The pace of this so-called Russification wasn’t swift enough for Mr. Putin and his allies. The Kremlin understands that Russia’s demographic trends are disastrous. The ethnic Russian population has declined precipitously over three decades, while the non-Russian population grew rapidly. According to some estimates, Russia could become a majority-Muslim country by the 2050s.

Mr. Putin is obsessed by the Russian gene, which he labels “special” and “endangered.” He invaded Ukraine in part to increase the Slavic population of Russia by incorporating the Ukrainians, whom he considers “Little Russians.” This attitude, together with Mr. Putin’s aspirations for “Russian world” in which all Russian speakers are united under Moscow’s rule, bears strong resemblance to 1930s Germany. It’s why Moscow has been kidnapping and transferring people—particularly children—from occupied Ukrainian territories to Russia.

Moscow has long considered Russia’s multiethnic character a potential threat to its ideal of a unitary state. With his war in Ukraine, Mr. Putin seems to have found an answer to his Russification efforts: genocide of various non-Russian peoples. Since the early days of its February invasion, Moscow has been disproportionately recruiting and drafting non-Russians, including Tatars from the illegally annexed Crimea region of Ukraine.

Yet non-Russian regions are beginning to wake up to Moscow’s nefarious designs. In recent weeks protests have broken out in several Muslim regions of Dagestan and Bashkortostan, and in Siberia. After Chechnya recently claimed to have fulfilled its quota and refused to send more men, Yakutia, a large region of Siberia, did the same.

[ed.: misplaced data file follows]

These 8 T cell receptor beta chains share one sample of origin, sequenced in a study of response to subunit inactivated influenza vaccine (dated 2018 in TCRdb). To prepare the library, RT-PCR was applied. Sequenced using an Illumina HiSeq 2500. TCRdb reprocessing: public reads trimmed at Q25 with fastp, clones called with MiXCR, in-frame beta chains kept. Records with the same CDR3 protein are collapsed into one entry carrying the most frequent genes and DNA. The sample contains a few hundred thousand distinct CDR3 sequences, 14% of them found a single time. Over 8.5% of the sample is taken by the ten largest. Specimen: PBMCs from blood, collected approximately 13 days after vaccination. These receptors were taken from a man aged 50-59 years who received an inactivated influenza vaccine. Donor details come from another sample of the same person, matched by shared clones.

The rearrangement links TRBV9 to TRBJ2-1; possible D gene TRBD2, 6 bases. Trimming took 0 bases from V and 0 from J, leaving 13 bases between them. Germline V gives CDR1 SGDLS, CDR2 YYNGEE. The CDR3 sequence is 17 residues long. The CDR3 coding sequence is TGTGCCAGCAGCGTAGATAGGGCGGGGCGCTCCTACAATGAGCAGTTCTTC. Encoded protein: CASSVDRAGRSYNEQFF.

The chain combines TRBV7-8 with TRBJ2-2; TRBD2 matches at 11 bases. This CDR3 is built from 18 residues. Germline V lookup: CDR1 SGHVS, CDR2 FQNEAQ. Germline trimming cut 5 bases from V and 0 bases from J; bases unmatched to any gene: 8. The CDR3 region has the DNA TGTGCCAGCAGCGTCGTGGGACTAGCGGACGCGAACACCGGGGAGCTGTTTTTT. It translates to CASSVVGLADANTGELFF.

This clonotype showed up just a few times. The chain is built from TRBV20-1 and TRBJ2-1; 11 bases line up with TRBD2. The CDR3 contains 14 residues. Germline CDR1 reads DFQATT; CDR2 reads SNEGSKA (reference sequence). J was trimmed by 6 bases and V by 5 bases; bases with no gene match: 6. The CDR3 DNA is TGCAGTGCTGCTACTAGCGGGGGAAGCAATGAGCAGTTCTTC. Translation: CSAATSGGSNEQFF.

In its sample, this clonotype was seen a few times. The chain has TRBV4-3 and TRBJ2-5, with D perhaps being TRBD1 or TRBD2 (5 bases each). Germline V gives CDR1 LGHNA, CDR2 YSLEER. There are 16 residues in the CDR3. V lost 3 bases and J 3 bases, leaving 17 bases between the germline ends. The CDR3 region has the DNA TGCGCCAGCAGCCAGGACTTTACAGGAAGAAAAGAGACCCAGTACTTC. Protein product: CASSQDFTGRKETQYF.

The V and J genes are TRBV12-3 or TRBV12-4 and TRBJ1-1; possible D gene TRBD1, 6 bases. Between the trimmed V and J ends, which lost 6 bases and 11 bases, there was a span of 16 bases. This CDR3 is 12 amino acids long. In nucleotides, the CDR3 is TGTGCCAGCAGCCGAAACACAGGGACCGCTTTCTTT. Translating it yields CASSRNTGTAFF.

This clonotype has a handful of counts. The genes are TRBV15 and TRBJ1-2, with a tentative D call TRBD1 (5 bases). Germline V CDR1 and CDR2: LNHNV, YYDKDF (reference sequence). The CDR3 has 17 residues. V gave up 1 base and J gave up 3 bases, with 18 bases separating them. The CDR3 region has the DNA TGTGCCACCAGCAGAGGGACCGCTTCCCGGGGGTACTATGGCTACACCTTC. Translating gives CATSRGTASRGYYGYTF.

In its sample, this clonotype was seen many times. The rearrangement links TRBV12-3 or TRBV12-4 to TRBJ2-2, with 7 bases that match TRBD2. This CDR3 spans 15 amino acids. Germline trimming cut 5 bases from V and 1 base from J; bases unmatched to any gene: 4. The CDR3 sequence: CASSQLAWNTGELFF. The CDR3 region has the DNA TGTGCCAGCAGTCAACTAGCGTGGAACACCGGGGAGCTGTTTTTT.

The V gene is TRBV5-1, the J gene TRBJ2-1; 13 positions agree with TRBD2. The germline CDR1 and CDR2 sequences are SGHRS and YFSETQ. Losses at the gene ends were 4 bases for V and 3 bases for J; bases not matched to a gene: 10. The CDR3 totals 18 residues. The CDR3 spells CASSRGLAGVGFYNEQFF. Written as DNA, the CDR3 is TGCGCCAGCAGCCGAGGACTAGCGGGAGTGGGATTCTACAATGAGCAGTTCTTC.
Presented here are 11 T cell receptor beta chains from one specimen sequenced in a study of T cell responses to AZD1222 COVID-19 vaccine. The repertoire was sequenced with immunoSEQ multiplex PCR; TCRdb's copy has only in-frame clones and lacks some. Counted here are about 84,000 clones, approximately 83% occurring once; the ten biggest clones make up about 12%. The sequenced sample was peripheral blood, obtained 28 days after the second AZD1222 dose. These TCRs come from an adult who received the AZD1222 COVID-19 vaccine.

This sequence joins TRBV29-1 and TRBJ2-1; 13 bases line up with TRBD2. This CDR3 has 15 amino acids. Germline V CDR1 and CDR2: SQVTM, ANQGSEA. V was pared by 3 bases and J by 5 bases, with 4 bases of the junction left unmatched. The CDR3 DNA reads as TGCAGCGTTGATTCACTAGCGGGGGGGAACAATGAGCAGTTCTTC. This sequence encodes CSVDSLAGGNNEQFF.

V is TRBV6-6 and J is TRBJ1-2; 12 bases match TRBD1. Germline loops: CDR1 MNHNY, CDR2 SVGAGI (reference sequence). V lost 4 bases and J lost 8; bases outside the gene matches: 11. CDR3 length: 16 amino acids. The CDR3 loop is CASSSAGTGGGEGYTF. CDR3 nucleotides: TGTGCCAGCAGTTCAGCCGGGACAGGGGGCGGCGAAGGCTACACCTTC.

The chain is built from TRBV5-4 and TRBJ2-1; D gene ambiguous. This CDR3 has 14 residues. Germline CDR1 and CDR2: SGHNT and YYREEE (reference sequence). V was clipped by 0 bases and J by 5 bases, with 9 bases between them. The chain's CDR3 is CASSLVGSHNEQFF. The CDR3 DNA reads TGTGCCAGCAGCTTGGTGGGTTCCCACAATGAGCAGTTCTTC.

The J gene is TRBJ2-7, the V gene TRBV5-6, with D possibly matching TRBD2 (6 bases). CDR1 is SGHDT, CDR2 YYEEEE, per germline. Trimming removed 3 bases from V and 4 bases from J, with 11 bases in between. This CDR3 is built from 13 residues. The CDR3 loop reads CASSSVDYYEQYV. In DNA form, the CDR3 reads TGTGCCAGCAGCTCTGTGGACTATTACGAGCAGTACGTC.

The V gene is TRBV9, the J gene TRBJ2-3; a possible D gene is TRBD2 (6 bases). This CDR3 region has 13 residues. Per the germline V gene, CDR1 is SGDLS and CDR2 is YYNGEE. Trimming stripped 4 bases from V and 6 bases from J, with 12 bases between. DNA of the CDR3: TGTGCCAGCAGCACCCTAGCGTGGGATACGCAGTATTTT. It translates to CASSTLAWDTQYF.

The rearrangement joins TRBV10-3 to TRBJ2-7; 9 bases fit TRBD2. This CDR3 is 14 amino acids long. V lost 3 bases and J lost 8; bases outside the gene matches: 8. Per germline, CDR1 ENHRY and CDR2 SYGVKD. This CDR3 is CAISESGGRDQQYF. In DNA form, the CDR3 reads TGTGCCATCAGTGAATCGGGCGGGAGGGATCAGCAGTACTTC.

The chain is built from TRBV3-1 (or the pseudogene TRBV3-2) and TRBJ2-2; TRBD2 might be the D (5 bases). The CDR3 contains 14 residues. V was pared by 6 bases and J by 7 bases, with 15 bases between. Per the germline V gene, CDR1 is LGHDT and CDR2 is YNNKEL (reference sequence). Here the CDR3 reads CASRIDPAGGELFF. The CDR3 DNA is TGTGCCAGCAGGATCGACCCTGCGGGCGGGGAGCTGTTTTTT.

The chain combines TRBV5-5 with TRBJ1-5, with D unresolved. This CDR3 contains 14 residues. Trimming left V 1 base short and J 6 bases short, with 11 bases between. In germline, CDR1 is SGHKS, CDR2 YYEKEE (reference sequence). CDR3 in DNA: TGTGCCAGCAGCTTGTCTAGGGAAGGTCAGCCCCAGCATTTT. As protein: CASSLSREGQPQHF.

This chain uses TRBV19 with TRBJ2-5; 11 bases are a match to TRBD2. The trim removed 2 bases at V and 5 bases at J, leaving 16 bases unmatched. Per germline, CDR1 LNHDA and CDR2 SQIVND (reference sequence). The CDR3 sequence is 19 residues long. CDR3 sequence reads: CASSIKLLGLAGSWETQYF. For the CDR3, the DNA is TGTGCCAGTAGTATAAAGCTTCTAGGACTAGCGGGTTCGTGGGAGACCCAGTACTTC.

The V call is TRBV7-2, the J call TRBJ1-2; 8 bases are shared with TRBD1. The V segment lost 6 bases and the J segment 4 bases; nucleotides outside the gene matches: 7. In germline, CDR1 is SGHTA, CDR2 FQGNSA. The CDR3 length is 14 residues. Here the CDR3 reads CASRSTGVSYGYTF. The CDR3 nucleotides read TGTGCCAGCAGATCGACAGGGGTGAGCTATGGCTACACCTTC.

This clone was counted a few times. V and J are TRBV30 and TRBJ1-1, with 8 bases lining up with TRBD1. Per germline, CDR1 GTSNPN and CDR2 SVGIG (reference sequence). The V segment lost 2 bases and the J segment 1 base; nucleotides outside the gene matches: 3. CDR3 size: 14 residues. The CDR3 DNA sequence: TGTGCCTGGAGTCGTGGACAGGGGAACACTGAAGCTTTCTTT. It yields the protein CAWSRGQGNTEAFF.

The significance of those protests hasn’t been lost on Ukrainian authorities. On Sept. 29, President Volodymyr Zelensky gave a speech in front of the memorial to Imam Shamil, the 19th-century North Caucasus leader, who commanded the Muslims’ war against Russia for nearly 30 years. Mr. Zelensky appealed to the peoples of the Caucasus and other non-Russians to prevent their sons from dying in the fields of Ukraine. Their cause, he added, was the same: to be free from Russian domination.

Mr. Putin should look to history. During World War I, Russian authorities tried to conscript Muslims from Central Asia. The result was a major uprising in summer 1916, which took months and tens of thousands of Russian troops to suppress. In the end, none of the Muslims were sent to battle—and, by withdrawing army units from the front to confront the internal uprising, Russia expedited its eventual defeat. Less than six months later, the czar and his government were forced to resign.

By sending poorly trained non-Russian men to Ukraine, Moscow may soon meet a similar fate. Centuries of pent-up bitterness and frustration over rule by Moscow may spill into a military confrontation and civil war. Given Russia’s current military defeats, this isn’t a distant prospect. If and when that happens, Russia will fall apart as the empire of the czars and Soviet Union did. It would be ironic if the man who wanted to revive the U.S.S.R. instead ushers in the twilight of Russia’s last empire.

Michael Khodarkovsky is a history professor at Loyola University Chicago.